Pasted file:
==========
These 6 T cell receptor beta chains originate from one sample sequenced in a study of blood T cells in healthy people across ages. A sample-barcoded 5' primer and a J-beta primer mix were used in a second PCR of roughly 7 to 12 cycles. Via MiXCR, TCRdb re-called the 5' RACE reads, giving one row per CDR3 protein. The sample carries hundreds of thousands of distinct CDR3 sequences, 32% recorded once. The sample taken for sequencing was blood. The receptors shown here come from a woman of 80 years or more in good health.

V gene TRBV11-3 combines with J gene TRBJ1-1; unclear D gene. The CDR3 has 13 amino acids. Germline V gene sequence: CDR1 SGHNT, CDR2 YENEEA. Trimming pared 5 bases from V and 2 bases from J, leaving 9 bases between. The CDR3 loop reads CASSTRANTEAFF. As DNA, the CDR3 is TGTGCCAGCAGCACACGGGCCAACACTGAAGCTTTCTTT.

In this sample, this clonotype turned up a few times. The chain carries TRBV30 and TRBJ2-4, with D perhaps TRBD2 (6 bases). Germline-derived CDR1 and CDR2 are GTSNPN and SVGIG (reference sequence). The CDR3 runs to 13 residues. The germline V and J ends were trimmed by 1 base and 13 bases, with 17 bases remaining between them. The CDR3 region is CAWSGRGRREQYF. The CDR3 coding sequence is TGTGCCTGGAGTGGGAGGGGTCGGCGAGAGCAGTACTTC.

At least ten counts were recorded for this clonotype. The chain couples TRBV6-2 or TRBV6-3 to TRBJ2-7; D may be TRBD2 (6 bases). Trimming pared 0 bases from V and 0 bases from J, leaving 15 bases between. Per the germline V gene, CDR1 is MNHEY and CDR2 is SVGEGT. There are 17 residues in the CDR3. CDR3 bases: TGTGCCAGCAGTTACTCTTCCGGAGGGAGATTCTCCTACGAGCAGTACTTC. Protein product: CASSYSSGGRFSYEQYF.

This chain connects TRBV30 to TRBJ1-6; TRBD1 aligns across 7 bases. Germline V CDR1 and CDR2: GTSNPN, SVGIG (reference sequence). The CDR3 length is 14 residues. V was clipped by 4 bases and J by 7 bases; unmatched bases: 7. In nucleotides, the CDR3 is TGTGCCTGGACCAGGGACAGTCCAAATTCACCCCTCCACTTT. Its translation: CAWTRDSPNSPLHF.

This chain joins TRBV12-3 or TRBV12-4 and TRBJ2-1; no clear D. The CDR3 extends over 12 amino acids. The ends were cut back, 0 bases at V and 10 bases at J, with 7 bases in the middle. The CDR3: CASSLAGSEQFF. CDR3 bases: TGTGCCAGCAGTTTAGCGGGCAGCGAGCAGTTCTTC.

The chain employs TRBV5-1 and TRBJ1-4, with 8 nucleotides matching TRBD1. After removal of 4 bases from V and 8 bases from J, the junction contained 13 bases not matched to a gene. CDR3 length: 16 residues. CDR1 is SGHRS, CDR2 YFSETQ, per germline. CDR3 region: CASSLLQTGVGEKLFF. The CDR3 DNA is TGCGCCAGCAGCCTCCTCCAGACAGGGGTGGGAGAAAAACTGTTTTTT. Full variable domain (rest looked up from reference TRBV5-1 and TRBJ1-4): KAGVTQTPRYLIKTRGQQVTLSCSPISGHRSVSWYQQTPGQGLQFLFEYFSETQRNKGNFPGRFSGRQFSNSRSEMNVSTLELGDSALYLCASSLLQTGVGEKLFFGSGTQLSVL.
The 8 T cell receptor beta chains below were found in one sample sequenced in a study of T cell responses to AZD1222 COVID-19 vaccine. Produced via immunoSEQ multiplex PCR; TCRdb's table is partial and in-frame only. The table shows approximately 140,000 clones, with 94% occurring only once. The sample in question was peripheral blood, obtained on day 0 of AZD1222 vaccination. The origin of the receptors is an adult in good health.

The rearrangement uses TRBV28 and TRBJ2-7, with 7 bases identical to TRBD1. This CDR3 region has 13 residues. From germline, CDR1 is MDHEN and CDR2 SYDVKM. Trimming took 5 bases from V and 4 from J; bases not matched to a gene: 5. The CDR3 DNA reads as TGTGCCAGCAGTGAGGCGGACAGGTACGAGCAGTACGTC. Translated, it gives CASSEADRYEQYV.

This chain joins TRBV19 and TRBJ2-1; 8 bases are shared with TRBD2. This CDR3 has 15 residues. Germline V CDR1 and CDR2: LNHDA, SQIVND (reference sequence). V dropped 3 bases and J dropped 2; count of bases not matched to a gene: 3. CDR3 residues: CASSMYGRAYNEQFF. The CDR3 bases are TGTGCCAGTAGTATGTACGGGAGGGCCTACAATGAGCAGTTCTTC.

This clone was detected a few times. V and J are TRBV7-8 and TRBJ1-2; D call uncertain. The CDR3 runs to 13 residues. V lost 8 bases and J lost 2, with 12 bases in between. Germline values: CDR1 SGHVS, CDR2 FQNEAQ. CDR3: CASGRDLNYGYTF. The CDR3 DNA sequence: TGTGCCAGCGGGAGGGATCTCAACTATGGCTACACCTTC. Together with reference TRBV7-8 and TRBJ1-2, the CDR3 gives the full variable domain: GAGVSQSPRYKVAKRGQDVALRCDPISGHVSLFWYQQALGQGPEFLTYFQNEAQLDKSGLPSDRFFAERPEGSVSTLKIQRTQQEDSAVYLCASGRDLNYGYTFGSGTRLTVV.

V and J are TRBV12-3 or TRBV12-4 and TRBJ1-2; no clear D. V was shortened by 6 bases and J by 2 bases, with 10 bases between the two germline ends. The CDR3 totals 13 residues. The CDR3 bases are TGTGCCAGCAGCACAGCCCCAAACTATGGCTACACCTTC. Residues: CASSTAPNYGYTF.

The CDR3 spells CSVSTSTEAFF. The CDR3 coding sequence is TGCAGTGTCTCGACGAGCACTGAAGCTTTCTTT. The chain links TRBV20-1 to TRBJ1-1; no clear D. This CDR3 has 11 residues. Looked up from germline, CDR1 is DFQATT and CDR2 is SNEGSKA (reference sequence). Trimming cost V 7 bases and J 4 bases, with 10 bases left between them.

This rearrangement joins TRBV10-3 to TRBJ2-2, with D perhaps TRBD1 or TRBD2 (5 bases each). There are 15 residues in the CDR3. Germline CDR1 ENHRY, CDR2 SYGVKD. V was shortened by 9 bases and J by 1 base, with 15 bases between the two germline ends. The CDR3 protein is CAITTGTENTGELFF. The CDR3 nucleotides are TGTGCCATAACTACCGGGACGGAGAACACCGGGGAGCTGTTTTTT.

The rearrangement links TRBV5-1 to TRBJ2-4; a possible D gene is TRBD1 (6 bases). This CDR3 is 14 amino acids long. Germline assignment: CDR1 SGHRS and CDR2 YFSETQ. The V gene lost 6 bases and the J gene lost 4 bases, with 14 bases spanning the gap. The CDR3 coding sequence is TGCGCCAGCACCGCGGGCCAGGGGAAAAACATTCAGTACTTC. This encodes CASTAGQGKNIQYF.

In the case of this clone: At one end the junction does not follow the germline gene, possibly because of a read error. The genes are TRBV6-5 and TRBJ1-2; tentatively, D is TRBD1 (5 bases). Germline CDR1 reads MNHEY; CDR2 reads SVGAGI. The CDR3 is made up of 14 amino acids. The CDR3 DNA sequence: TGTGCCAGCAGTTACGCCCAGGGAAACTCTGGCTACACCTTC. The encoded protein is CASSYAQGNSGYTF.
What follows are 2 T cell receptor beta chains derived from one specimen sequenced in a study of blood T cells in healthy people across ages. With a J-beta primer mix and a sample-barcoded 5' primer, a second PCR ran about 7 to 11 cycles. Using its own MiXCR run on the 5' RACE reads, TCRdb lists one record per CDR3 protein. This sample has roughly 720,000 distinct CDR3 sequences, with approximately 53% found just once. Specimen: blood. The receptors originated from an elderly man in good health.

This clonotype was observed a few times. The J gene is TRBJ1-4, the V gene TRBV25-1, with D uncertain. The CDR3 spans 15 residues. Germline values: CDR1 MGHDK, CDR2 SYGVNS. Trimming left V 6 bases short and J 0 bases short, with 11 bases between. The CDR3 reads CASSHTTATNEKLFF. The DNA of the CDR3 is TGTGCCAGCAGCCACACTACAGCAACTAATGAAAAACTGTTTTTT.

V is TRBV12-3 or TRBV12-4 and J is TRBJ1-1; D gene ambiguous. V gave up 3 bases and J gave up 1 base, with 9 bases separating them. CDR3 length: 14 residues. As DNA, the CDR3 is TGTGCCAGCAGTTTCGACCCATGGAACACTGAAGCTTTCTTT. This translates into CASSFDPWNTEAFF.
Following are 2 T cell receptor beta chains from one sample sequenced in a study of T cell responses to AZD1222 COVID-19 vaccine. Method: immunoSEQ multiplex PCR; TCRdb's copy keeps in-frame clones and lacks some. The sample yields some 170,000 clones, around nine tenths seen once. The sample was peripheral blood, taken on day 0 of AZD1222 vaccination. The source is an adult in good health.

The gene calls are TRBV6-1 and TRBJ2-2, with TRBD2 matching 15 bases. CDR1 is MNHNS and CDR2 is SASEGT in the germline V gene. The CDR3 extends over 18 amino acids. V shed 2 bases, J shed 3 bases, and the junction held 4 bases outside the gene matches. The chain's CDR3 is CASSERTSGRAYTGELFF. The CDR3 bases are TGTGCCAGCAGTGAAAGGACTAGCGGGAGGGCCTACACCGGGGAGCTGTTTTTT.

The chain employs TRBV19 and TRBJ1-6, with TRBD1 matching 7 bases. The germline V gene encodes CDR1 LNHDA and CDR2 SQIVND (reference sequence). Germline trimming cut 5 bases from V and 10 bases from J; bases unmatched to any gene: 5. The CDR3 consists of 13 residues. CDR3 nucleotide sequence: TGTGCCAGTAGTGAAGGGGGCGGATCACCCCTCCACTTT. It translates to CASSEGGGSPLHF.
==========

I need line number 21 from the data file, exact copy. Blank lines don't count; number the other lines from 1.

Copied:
The gene calls are TRBV6-1 and TRBJ2-2, with TRBD2 matching 15 bases. CDR1 is MNHNS and CDR2 is SASEGT in the germline V gene. The CDR3 extends over 18 amino acids. V shed 2 bases, J shed 3 bases, and the junction held 4 bases outside the gene matches. The chain's CDR3 is CASSERTSGRAYTGELFF. The CDR3 bases are TGTGCCAGCAGTGAAAGGACTAGCGGGAGGGCCTACACCGGGGAGCTGTTTTTT.